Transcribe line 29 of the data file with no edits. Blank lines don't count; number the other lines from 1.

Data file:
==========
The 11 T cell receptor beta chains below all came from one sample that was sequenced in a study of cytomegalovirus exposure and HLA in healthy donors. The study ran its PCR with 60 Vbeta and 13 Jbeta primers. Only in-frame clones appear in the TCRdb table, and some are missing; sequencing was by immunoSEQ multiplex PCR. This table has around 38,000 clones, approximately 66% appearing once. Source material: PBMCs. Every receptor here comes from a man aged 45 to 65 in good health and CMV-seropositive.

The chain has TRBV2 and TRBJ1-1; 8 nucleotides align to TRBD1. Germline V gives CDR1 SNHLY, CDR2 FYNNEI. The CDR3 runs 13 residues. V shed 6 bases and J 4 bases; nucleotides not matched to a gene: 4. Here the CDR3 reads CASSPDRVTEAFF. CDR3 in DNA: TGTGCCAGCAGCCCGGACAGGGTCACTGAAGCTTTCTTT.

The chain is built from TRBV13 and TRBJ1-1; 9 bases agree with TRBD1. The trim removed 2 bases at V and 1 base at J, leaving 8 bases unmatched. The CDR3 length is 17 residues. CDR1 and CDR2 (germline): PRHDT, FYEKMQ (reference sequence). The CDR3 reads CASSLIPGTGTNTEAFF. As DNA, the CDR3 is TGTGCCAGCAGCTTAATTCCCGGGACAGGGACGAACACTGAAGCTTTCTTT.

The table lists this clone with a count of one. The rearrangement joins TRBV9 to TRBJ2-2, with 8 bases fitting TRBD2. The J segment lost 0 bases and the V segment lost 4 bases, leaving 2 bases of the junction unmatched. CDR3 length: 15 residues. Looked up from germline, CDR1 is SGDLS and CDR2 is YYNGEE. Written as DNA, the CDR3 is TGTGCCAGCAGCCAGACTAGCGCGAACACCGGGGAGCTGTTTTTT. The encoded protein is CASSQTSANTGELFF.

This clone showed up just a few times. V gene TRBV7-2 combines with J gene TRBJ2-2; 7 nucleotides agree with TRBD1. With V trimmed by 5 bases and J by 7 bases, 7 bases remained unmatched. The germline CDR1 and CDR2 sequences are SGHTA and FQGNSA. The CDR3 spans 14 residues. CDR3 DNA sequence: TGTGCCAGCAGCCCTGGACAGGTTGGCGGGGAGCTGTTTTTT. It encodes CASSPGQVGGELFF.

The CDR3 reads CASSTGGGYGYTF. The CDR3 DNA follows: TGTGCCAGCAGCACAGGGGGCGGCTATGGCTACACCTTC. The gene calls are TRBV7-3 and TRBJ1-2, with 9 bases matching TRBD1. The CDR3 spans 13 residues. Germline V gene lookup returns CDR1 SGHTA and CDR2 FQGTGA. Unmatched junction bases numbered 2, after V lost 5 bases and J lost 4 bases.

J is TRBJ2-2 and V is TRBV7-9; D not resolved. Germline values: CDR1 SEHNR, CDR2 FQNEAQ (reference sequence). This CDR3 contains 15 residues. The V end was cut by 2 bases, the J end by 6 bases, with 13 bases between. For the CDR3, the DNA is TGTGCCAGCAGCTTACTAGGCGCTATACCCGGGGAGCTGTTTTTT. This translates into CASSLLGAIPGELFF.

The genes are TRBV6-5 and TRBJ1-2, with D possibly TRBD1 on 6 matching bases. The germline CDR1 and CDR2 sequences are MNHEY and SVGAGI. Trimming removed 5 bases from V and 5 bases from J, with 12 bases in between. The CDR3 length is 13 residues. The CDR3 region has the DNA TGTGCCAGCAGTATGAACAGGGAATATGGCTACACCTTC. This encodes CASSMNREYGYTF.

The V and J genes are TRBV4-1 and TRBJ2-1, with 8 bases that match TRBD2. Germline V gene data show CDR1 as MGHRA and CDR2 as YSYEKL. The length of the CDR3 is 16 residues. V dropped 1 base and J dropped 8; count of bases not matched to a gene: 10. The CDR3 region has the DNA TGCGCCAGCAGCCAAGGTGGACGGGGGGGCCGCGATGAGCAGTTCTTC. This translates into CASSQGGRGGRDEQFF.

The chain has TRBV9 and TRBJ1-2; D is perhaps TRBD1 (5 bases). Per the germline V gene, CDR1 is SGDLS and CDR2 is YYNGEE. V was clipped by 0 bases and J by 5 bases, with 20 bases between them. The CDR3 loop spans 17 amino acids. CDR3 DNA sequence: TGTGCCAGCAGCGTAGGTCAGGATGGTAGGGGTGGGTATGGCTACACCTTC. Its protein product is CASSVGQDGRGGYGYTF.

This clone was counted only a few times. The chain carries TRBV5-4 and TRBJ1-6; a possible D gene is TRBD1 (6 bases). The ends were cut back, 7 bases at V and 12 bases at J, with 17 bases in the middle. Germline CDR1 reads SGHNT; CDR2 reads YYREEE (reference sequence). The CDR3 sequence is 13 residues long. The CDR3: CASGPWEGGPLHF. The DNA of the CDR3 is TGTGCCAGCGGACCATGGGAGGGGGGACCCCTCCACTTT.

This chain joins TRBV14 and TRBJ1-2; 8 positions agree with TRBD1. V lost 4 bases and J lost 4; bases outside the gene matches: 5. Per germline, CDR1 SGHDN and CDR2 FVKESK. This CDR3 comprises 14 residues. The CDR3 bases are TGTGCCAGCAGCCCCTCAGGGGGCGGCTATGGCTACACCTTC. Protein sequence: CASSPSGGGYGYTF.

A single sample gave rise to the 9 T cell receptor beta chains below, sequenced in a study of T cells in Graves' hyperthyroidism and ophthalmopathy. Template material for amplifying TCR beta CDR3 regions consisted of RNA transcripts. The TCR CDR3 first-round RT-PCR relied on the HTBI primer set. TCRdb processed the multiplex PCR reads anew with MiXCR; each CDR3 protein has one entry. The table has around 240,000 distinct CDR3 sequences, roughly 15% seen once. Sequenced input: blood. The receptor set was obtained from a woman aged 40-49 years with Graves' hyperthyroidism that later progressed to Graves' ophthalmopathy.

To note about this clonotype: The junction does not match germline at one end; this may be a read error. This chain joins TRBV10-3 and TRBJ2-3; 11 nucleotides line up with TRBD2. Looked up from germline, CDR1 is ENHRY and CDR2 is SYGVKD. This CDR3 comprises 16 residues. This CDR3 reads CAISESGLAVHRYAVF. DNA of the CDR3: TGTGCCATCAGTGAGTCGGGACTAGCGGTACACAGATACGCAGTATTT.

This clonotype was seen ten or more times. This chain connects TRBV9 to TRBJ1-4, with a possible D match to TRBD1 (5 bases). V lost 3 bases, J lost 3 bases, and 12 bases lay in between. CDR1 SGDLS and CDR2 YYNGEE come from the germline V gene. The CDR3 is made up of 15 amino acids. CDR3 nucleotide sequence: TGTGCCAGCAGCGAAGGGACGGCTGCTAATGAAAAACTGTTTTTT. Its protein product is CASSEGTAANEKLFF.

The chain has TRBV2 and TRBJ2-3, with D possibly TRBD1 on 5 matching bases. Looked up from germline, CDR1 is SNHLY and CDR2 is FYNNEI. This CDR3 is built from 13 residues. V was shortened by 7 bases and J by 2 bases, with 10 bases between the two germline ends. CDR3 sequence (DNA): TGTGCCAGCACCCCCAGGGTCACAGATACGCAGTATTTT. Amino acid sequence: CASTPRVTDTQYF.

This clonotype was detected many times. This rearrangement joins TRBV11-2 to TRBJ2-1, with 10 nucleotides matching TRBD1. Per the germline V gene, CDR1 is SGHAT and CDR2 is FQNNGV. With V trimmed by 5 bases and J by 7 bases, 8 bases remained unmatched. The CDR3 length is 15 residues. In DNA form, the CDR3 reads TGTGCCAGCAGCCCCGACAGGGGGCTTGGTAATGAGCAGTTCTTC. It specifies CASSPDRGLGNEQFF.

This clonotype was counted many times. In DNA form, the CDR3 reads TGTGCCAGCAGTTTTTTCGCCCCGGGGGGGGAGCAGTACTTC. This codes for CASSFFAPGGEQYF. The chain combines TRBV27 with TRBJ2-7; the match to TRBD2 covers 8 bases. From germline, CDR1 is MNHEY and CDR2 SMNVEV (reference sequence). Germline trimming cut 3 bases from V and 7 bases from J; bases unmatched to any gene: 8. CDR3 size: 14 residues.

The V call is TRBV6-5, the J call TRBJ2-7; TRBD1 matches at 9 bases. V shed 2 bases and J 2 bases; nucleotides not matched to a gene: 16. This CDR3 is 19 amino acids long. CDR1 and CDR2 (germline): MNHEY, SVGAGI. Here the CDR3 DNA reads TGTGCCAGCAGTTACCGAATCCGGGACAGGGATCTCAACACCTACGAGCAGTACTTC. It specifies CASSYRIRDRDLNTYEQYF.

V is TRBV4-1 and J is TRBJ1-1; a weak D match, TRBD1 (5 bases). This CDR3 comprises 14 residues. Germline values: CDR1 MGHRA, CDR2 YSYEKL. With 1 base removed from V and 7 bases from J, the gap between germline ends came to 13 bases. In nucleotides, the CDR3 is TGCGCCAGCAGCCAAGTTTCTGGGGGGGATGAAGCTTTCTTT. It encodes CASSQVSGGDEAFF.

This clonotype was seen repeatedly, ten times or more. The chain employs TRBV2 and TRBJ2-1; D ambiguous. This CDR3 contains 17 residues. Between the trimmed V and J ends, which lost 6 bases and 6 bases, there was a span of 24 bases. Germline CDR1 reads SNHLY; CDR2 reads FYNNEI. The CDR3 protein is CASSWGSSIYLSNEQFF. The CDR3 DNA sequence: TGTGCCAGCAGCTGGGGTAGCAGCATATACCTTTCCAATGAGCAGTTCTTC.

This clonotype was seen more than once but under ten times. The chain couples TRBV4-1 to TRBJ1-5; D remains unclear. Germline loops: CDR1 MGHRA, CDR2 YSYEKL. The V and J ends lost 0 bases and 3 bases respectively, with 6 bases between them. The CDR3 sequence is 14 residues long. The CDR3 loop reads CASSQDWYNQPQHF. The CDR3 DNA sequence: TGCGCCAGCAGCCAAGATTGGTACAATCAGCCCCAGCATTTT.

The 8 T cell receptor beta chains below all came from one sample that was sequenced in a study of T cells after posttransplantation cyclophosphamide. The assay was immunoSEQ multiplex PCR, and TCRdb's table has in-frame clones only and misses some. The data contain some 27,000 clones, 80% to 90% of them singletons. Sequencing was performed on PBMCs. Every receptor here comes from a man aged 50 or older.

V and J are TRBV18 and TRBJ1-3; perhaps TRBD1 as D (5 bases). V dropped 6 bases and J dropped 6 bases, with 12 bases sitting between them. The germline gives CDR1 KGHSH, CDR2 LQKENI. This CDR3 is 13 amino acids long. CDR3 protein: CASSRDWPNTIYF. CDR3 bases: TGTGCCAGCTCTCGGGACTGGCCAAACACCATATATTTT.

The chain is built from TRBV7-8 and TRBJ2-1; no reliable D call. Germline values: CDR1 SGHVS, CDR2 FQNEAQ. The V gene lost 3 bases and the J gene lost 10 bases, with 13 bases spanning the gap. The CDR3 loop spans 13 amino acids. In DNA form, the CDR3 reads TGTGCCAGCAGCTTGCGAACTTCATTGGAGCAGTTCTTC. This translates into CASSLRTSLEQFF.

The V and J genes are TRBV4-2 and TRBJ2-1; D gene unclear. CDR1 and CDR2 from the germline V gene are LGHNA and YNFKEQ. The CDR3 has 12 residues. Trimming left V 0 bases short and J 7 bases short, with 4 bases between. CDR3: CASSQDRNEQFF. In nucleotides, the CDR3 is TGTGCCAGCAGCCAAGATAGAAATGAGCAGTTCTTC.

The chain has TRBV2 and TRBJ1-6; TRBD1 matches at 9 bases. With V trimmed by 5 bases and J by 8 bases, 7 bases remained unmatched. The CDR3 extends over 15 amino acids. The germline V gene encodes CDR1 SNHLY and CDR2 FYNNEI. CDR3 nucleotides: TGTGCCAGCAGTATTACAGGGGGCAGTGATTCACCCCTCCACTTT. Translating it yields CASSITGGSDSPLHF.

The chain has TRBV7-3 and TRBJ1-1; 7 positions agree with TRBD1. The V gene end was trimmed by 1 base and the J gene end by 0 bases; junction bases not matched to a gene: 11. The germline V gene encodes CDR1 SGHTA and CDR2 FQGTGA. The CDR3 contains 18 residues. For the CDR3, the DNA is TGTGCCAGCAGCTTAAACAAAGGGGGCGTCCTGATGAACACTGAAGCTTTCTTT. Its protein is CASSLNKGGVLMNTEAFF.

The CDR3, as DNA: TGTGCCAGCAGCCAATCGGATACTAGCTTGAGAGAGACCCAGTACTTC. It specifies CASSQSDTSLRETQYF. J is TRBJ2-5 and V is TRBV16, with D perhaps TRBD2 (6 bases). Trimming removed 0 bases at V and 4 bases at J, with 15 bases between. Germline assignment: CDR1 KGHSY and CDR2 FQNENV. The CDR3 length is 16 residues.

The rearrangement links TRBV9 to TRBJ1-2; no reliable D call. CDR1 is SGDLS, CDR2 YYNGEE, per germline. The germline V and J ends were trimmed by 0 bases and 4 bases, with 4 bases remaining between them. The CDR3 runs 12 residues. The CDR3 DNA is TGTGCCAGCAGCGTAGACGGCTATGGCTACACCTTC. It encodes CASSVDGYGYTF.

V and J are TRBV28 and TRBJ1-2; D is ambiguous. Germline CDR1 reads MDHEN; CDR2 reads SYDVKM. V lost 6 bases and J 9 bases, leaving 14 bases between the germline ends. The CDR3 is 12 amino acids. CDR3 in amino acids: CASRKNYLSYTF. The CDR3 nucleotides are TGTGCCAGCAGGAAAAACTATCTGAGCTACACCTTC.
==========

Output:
The CDR3, as DNA: TGTGCCAGCAGCCAATCGGATACTAGCTTGAGAGAGACCCAGTACTTC. It specifies CASSQSDTSLRETQYF. J is TRBJ2-5 and V is TRBV16, with D perhaps TRBD2 (6 bases). Trimming removed 0 bases at V and 4 bases at J, with 15 bases between. Germline assignment: CDR1 KGHSY and CDR2 FQNENV. The CDR3 length is 16 residues.